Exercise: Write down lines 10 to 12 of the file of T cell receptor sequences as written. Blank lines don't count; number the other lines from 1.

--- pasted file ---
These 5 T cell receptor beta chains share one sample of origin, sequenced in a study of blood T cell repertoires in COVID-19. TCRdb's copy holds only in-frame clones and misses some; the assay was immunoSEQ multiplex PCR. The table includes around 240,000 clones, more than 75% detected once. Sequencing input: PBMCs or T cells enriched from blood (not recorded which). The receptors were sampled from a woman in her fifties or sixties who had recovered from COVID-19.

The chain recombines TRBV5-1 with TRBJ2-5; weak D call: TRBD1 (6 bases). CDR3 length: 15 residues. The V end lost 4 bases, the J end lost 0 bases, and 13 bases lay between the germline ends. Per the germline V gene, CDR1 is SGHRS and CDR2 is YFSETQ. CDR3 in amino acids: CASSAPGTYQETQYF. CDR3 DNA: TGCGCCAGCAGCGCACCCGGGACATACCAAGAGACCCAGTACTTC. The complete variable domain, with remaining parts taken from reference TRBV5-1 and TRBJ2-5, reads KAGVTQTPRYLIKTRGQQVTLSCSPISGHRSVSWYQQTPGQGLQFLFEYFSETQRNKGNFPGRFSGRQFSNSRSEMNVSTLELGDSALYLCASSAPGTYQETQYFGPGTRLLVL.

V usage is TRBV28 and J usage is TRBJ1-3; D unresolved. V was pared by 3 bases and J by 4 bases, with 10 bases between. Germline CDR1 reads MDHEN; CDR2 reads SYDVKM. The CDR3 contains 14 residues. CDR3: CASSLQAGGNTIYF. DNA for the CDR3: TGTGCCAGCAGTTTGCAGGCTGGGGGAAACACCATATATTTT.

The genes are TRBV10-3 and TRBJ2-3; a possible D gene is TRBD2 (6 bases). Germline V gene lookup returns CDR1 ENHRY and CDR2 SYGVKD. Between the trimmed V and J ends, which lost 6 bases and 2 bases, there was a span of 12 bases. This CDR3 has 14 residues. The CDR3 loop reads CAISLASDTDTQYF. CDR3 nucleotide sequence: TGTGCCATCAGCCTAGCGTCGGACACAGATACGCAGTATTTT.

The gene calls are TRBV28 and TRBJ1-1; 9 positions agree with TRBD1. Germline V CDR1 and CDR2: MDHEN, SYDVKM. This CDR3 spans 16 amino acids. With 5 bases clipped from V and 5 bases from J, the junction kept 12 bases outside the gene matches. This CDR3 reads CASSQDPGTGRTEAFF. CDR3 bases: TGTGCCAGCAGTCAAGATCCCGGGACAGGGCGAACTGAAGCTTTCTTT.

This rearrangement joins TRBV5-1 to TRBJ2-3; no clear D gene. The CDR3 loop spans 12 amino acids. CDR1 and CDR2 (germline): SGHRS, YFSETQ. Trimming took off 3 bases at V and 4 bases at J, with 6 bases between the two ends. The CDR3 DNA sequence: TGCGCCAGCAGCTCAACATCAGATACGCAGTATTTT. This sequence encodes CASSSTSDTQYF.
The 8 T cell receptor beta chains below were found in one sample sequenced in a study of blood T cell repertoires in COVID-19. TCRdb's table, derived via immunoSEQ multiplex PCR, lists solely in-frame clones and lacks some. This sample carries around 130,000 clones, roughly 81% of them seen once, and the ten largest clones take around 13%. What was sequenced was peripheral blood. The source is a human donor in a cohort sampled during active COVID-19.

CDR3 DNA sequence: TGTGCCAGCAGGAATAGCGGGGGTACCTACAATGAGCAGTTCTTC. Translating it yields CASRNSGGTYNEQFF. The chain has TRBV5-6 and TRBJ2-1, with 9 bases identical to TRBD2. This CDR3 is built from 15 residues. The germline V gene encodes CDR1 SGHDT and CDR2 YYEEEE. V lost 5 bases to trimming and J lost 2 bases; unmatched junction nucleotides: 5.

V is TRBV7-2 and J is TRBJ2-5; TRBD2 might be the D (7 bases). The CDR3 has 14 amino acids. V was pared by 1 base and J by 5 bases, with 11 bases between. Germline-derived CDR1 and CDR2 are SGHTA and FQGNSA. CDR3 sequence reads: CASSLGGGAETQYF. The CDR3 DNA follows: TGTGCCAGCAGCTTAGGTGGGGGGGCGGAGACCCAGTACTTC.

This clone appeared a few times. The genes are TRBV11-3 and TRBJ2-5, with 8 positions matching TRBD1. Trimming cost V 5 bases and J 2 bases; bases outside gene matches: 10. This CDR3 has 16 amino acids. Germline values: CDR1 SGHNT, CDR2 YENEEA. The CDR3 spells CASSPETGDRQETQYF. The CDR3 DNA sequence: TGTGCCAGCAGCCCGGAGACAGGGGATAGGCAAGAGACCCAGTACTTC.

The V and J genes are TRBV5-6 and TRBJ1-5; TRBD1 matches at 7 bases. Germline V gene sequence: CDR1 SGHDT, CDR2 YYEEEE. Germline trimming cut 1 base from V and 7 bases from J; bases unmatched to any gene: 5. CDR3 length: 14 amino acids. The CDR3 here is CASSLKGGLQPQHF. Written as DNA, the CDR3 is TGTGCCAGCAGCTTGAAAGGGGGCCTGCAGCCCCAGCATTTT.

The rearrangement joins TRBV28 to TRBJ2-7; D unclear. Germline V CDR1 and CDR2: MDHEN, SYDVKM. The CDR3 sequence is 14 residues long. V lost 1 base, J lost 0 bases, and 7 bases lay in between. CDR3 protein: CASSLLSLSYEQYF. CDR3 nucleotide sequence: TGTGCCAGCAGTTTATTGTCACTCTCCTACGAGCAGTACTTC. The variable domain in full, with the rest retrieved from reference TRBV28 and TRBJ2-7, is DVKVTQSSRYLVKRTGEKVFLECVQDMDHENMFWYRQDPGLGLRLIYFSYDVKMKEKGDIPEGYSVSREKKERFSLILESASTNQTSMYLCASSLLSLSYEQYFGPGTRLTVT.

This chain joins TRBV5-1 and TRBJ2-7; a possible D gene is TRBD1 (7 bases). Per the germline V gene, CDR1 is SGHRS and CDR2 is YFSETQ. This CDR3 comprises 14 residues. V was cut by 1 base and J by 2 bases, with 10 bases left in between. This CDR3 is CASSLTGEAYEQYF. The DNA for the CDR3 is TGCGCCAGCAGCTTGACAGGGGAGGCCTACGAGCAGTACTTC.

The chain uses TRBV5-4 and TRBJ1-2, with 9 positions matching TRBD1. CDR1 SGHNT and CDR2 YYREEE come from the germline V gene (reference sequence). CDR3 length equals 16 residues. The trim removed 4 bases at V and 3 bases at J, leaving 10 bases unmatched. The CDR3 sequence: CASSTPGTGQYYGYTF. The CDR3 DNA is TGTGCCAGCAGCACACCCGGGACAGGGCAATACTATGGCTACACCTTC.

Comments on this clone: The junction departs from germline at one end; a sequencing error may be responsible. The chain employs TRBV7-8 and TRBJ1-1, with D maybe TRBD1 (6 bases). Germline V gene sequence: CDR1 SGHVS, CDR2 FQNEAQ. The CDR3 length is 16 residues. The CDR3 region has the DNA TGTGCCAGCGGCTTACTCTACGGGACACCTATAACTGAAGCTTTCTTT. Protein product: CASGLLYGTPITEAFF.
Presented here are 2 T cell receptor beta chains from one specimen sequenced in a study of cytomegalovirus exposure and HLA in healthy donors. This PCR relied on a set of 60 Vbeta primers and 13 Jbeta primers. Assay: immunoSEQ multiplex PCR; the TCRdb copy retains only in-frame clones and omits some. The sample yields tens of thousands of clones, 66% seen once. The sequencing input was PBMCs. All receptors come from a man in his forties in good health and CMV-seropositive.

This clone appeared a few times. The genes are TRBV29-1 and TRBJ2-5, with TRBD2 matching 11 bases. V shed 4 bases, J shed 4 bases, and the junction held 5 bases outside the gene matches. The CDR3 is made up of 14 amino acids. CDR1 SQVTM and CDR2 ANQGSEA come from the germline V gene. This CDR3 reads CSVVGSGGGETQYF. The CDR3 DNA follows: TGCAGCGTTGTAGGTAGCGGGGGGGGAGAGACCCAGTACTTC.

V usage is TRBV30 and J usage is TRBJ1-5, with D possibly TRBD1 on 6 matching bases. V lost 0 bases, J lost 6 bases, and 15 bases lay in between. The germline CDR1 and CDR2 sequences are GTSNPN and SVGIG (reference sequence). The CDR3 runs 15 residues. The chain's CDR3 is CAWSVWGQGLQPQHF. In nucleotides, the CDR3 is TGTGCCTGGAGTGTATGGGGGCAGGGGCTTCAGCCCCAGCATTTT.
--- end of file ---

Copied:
This clone appeared a few times. The genes are TRBV11-3 and TRBJ2-5, with 8 positions matching TRBD1. Trimming cost V 5 bases and J 2 bases; bases outside gene matches: 10. This CDR3 has 16 amino acids. Germline values: CDR1 SGHNT, CDR2 YENEEA. The CDR3 spells CASSPETGDRQETQYF. The CDR3 DNA sequence: TGTGCCAGCAGCCCGGAGACAGGGGATAGGCAAGAGACCCAGTACTTC.

The V and J genes are TRBV5-6 and TRBJ1-5; TRBD1 matches at 7 bases. Germline V gene sequence: CDR1 SGHDT, CDR2 YYEEEE. Germline trimming cut 1 base from V and 7 bases from J; bases unmatched to any gene: 5. CDR3 length: 14 amino acids. The CDR3 here is CASSLKGGLQPQHF. Written as DNA, the CDR3 is TGTGCCAGCAGCTTGAAAGGGGGCCTGCAGCCCCAGCATTTT.

The rearrangement joins TRBV28 to TRBJ2-7; D unclear. Germline V CDR1 and CDR2: MDHEN, SYDVKM. The CDR3 sequence is 14 residues long. V lost 1 base, J lost 0 bases, and 7 bases lay in between. CDR3 protein: CASSLLSLSYEQYF. CDR3 nucleotide sequence: TGTGCCAGCAGTTTATTGTCACTCTCCTACGAGCAGTACTTC. The variable domain in full, with the rest retrieved from reference TRBV28 and TRBJ2-7, is DVKVTQSSRYLVKRTGEKVFLECVQDMDHENMFWYRQDPGLGLRLIYFSYDVKMKEKGDIPEGYSVSREKKERFSLILESASTNQTSMYLCASSLLSLSYEQYFGPGTRLTVT.